The importance of data collection before, during and after a crisis is well established. Still, crisis, more than some things, presents difficulties when assembling data points.
For example, the 2022 edition of PRNEWS’ annual Crisis Tracker asks respondents myriad questions about crises they’ve handled from October 2020 through October 2021. But one PR pro’s definition of ‘crisis’ may differ from another’s.
Similarly, there’s no standard definition of being ‘crisis prepared.’ So, when a communicator says her team is ‘crisis prepared’, another might judge the same unit as unprepared.
Moreover, in its quest for data, the Tracker asks how quickly crises ended, allowing firms to return to ‘business as usual.’
Again, what one communicator considers ‘back to normal,’ another may see as a business still in crisis. In addition, there’s a raging debate over the proposition that some crises end years after they begin or never really end.
All that aside, some learnings emerged from the survey of nearly 300 communicators conducted in October and November 2021. The most newsworthy was what issues are concerning crisis pros. Besides COVID, they include: DEI, misinformation/disinformation, activism, cyber, natural disasters and employee/executive misconduct (please see Chart 3).
[Editor’s Note: Click here for the full 2022 Crisis Tracker.]
61% are Crisis Prepared
First, the majority of PR pros (61 percent) feel confident about their and their team’s crisis preparation. They’re not as upbeat about the C-suite’s level of preparedness (Chart 1).
The 61 percent figure is roughly the same as other recent surveys find when they ask, ‘Are you/your company prepared for a crisis?’ That’s edged up from five to10 years ago, when crisis readiness often was in the 50 percent range.
On the other hand, it should be higher than 61 percent, particularly in the wake of perhaps the greatest global crisis in modern times.
Another reason 61 percent seems too low is that another Tracker question asks about crisis origins. Here, 64 percent of all respondents report crises during the observed period occurred mostly “suddenly, without warning.”
The Tracker adds a valuable wrinkle to the issue of crisis prep. It asks whether or not communicators feel their C-suite is prepared for a crisis. Fewer than half (43 percent) do.
If you see the glass as half full, you’ll take the 32 percent who are unsure about the C-suite’s readiness and add it to the 25 percent who believe it’s unready. The resulting 57 percent of unprepared C-suites is troubling.
T.J. Winick, SVP and crisis lead, Solomon McCown and Cence, says it’s the communicator’s job “to ensure crisis preparedness remains front and center.” At a minimum, he says, everyone in the C-suite should “understand their responsibilities during a crisis and what the sign-off procedures are for communication.” Conducting media trainings and tabletop exercises with the CEO should happen twice yearly, he adds.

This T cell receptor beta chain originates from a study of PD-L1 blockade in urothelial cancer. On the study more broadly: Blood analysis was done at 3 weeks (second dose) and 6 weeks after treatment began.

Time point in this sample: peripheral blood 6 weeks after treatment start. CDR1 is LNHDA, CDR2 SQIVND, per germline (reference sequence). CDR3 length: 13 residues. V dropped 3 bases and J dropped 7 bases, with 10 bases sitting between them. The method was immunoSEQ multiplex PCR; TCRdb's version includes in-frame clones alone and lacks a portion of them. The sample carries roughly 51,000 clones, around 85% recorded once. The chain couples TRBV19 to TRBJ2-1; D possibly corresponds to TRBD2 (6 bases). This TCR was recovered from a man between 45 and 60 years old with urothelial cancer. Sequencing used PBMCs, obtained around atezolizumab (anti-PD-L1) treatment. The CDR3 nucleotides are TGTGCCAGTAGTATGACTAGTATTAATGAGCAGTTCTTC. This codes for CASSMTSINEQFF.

What Does Speed Signify?
The Tracker finds nearly half of respondents (48 percent) issued an initial response the same day a crisis broke. Last year, just 38 percent said so.
It’s difficult to know from the data whether crisis communicators are getting faster or the situations they faced in 2021 called for quicker responses.
Quick responses might be a function of the respondents and their industries, says Paine Publishing chief Katie Paine. For example, industries where crises occur more often, such as manufacturing, energy or automotive, may respond and get back to normal relatively quickly.
Winick speculates the shorter response time might be the result of “how quickly we had to communicate during the pandemic’s onset.” Stakeholders, he says, required a steady stream of information as facts changed from hour to hour in some cases.
Another possibility is that many crises were pandemic-related. As such, teams were able to mount responses faster in 2021 because they were more accustomed to working in a pandemic.
You can muddy the situation, of course, and ask, ‘What constitutes an initial response?’ To some, it’s a generic holding statement; for others, it’s the first statement crafted specifically for a particular crisis.
Business as Usual
Above we noted the vagaries of declaring a crisis done and a return of ‘business as usual.’ The newest Tracker found a speedier return to normal vs the previous edition (Chart 2). One-third (33 percent) of respondents said it typically took fewer than seven days to declare ‘business as usual.’ In the older Tracker, 25 percent of PR pros said the same.
As you see in Chart 3, COVID-19 was the dominant cause of crisis. Not surprisingly, nothing else was close in the 2020 or 2021 edition of the Tracker.
Beyond COVID, Chart 3 maps what’s on crisis pros’ minds. “The jumps in diversity (25 percent in 2020 to 39 percent in 2021), cyberattacks (17 percent to 30 percent), sexual harassment (7 percent to 15 percent) and employee misconduct (21 percent to 26 percent)” are significant, Paine says.
Like DEI, 39 percent of respondents picked disinformation/misinformation, with activism close behind (34 percent).
With deep-fake videos becoming more sophisticated and easier to create, “any crisis-response plan needs to include procedures to help get ahead of false information, tamp down lies and define the narrative with accurate, reliable information,” Winick says.
Note also how concern with cyber has nearly doubled and natural disasters remain almost unchanged, at a solid 26 percent in the new Tracker. Also note the strong showing of employee misconduct/mismanagement, up from 19 percent to 26 percent.
A few surprises. Since a common denominator is that nearly every organization handles money in some way, it’s surprising bankruptcy/financial is so low on the list.
A shocker for Paine is that labor didn’t change much. She’s also surprised that natural disasters didn’t increase.